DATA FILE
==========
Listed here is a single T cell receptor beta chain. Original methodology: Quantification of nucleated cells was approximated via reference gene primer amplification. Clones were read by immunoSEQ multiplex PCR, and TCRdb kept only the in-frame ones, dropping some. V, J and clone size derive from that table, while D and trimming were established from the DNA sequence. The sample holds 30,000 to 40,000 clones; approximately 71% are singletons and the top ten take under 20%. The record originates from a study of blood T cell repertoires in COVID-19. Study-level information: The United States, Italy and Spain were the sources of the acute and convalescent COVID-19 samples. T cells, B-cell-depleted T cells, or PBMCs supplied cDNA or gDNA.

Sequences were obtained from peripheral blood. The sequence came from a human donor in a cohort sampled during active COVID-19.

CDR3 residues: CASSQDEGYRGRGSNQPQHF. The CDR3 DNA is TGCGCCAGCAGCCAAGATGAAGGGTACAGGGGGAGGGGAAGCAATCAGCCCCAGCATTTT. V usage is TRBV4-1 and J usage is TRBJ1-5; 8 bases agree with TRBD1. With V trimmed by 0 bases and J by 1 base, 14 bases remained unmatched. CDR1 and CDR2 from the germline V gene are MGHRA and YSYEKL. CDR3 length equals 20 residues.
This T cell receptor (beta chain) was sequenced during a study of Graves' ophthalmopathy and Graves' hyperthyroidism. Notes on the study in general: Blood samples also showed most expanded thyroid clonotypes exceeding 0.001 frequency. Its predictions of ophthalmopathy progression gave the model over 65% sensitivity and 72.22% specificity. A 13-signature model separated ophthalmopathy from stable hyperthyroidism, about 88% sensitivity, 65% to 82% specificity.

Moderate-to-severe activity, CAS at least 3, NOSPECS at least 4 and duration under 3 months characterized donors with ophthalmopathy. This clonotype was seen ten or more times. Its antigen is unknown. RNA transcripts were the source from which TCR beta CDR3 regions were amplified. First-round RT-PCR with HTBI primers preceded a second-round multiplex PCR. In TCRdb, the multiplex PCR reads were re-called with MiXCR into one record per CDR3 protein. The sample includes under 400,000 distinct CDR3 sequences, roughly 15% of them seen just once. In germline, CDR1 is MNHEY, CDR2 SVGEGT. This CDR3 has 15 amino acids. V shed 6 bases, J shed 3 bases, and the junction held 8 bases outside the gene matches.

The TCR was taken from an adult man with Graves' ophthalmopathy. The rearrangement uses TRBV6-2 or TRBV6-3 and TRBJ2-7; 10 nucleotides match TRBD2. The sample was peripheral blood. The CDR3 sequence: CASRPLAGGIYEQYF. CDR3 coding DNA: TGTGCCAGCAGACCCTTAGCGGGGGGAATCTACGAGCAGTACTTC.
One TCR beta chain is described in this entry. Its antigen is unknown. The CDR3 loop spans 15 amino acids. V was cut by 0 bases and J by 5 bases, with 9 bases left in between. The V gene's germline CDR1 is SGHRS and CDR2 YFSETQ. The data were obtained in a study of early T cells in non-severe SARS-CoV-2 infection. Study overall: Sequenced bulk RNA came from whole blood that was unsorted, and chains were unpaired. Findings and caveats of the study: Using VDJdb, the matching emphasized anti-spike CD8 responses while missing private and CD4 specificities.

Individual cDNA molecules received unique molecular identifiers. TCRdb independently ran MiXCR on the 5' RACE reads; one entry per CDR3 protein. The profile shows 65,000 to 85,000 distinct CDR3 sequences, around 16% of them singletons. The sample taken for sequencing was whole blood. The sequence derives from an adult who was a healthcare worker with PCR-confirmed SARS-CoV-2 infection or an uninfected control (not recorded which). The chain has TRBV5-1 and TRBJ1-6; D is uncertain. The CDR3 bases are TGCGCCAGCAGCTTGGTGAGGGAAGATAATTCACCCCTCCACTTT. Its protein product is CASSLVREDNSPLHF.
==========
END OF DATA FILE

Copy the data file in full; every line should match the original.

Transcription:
Listed here is a single T cell receptor beta chain. Original methodology: Quantification of nucleated cells was approximated via reference gene primer amplification. Clones were read by immunoSEQ multiplex PCR, and TCRdb kept only the in-frame ones, dropping some. V, J and clone size derive from that table, while D and trimming were established from the DNA sequence. The sample holds 30,000 to 40,000 clones; approximately 71% are singletons and the top ten take under 20%. The record originates from a study of blood T cell repertoires in COVID-19. Study-level information: The United States, Italy and Spain were the sources of the acute and convalescent COVID-19 samples. T cells, B-cell-depleted T cells, or PBMCs supplied cDNA or gDNA.

Sequences were obtained from peripheral blood. The sequence came from a human donor in a cohort sampled during active COVID-19.

CDR3 residues: CASSQDEGYRGRGSNQPQHF. The CDR3 DNA is TGCGCCAGCAGCCAAGATGAAGGGTACAGGGGGAGGGGAAGCAATCAGCCCCAGCATTTT. V usage is TRBV4-1 and J usage is TRBJ1-5; 8 bases agree with TRBD1. With V trimmed by 0 bases and J by 1 base, 14 bases remained unmatched. CDR1 and CDR2 from the germline V gene are MGHRA and YSYEKL. CDR3 length equals 20 residues.
This T cell receptor (beta chain) was sequenced during a study of Graves' ophthalmopathy and Graves' hyperthyroidism. Notes on the study in general: Blood samples also showed most expanded thyroid clonotypes exceeding 0.001 frequency. Its predictions of ophthalmopathy progression gave the model over 65% sensitivity and 72.22% specificity. A 13-signature model separated ophthalmopathy from stable hyperthyroidism, about 88% sensitivity, 65% to 82% specificity.

Moderate-to-severe activity, CAS at least 3, NOSPECS at least 4 and duration under 3 months characterized donors with ophthalmopathy. This clonotype was seen ten or more times. Its antigen is unknown. RNA transcripts were the source from which TCR beta CDR3 regions were amplified. First-round RT-PCR with HTBI primers preceded a second-round multiplex PCR. In TCRdb, the multiplex PCR reads were re-called with MiXCR into one record per CDR3 protein. The sample includes under 400,000 distinct CDR3 sequences, roughly 15% of them seen just once. In germline, CDR1 is MNHEY, CDR2 SVGEGT. This CDR3 has 15 amino acids. V shed 6 bases, J shed 3 bases, and the junction held 8 bases outside the gene matches.

The TCR was taken from an adult man with Graves' ophthalmopathy. The rearrangement uses TRBV6-2 or TRBV6-3 and TRBJ2-7; 10 nucleotides match TRBD2. The sample was peripheral blood. The CDR3 sequence: CASRPLAGGIYEQYF. CDR3 coding DNA: TGTGCCAGCAGACCCTTAGCGGGGGGAATCTACGAGCAGTACTTC.
One TCR beta chain is described in this entry. Its antigen is unknown. The CDR3 loop spans 15 amino acids. V was cut by 0 bases and J by 5 bases, with 9 bases left in between. The V gene's germline CDR1 is SGHRS and CDR2 YFSETQ. The data were obtained in a study of early T cells in non-severe SARS-CoV-2 infection. Study overall: Sequenced bulk RNA came from whole blood that was unsorted, and chains were unpaired. Findings and caveats of the study: Using VDJdb, the matching emphasized anti-spike CD8 responses while missing private and CD4 specificities.

Individual cDNA molecules received unique molecular identifiers. TCRdb independently ran MiXCR on the 5' RACE reads; one entry per CDR3 protein. The profile shows 65,000 to 85,000 distinct CDR3 sequences, around 16% of them singletons. The sample taken for sequencing was whole blood. The sequence derives from an adult who was a healthcare worker with PCR-confirmed SARS-CoV-2 infection or an uninfected control (not recorded which). The chain has TRBV5-1 and TRBJ1-6; D is uncertain. The CDR3 bases are TGCGCCAGCAGCTTGGTGAGGGAAGATAATTCACCCCTCCACTTT. Its protein product is CASSLVREDNSPLHF.